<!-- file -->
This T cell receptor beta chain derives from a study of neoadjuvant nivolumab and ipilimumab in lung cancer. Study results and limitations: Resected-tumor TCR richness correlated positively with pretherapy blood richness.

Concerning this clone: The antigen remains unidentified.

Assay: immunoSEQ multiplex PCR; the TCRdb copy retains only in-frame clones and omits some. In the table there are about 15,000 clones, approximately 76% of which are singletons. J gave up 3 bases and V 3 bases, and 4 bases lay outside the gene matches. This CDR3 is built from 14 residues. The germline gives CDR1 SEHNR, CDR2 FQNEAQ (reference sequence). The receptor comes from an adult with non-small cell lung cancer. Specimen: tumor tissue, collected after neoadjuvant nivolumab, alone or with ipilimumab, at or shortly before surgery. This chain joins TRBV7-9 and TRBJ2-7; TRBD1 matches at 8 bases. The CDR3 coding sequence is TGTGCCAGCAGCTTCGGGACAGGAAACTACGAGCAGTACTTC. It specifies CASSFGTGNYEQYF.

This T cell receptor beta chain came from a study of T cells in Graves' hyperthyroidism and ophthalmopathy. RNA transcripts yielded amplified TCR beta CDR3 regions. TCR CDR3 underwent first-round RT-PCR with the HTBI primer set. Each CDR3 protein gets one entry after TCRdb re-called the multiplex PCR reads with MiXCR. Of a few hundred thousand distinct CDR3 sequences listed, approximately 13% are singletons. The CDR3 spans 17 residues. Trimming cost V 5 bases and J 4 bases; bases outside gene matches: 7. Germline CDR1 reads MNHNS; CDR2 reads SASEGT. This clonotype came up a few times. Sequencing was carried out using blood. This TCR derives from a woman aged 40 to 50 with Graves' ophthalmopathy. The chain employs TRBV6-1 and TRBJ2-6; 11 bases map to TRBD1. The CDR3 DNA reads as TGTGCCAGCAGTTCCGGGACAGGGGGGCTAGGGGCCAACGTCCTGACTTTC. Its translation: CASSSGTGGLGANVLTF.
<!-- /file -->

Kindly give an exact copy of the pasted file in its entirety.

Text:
This T cell receptor beta chain derives from a study of neoadjuvant nivolumab and ipilimumab in lung cancer. Study results and limitations: Resected-tumor TCR richness correlated positively with pretherapy blood richness.

Concerning this clone: The antigen remains unidentified.

Assay: immunoSEQ multiplex PCR; the TCRdb copy retains only in-frame clones and omits some. In the table there are about 15,000 clones, approximately 76% of which are singletons. J gave up 3 bases and V 3 bases, and 4 bases lay outside the gene matches. This CDR3 is built from 14 residues. The germline gives CDR1 SEHNR, CDR2 FQNEAQ (reference sequence). The receptor comes from an adult with non-small cell lung cancer. Specimen: tumor tissue, collected after neoadjuvant nivolumab, alone or with ipilimumab, at or shortly before surgery. This chain joins TRBV7-9 and TRBJ2-7; TRBD1 matches at 8 bases. The CDR3 coding sequence is TGTGCCAGCAGCTTCGGGACAGGAAACTACGAGCAGTACTTC. It specifies CASSFGTGNYEQYF.

This T cell receptor beta chain came from a study of T cells in Graves' hyperthyroidism and ophthalmopathy. RNA transcripts yielded amplified TCR beta CDR3 regions. TCR CDR3 underwent first-round RT-PCR with the HTBI primer set. Each CDR3 protein gets one entry after TCRdb re-called the multiplex PCR reads with MiXCR. Of a few hundred thousand distinct CDR3 sequences listed, approximately 13% are singletons. The CDR3 spans 17 residues. Trimming cost V 5 bases and J 4 bases; bases outside gene matches: 7. Germline CDR1 reads MNHNS; CDR2 reads SASEGT. This clonotype came up a few times. Sequencing was carried out using blood. This TCR derives from a woman aged 40 to 50 with Graves' ophthalmopathy. The chain employs TRBV6-1 and TRBJ2-6; 11 bases map to TRBD1. The CDR3 DNA reads as TGTGCCAGCAGTTCCGGGACAGGGGGGCTAGGGGCCAACGTCCTGACTTTC. Its translation: CASSSGTGGLGANVLTF.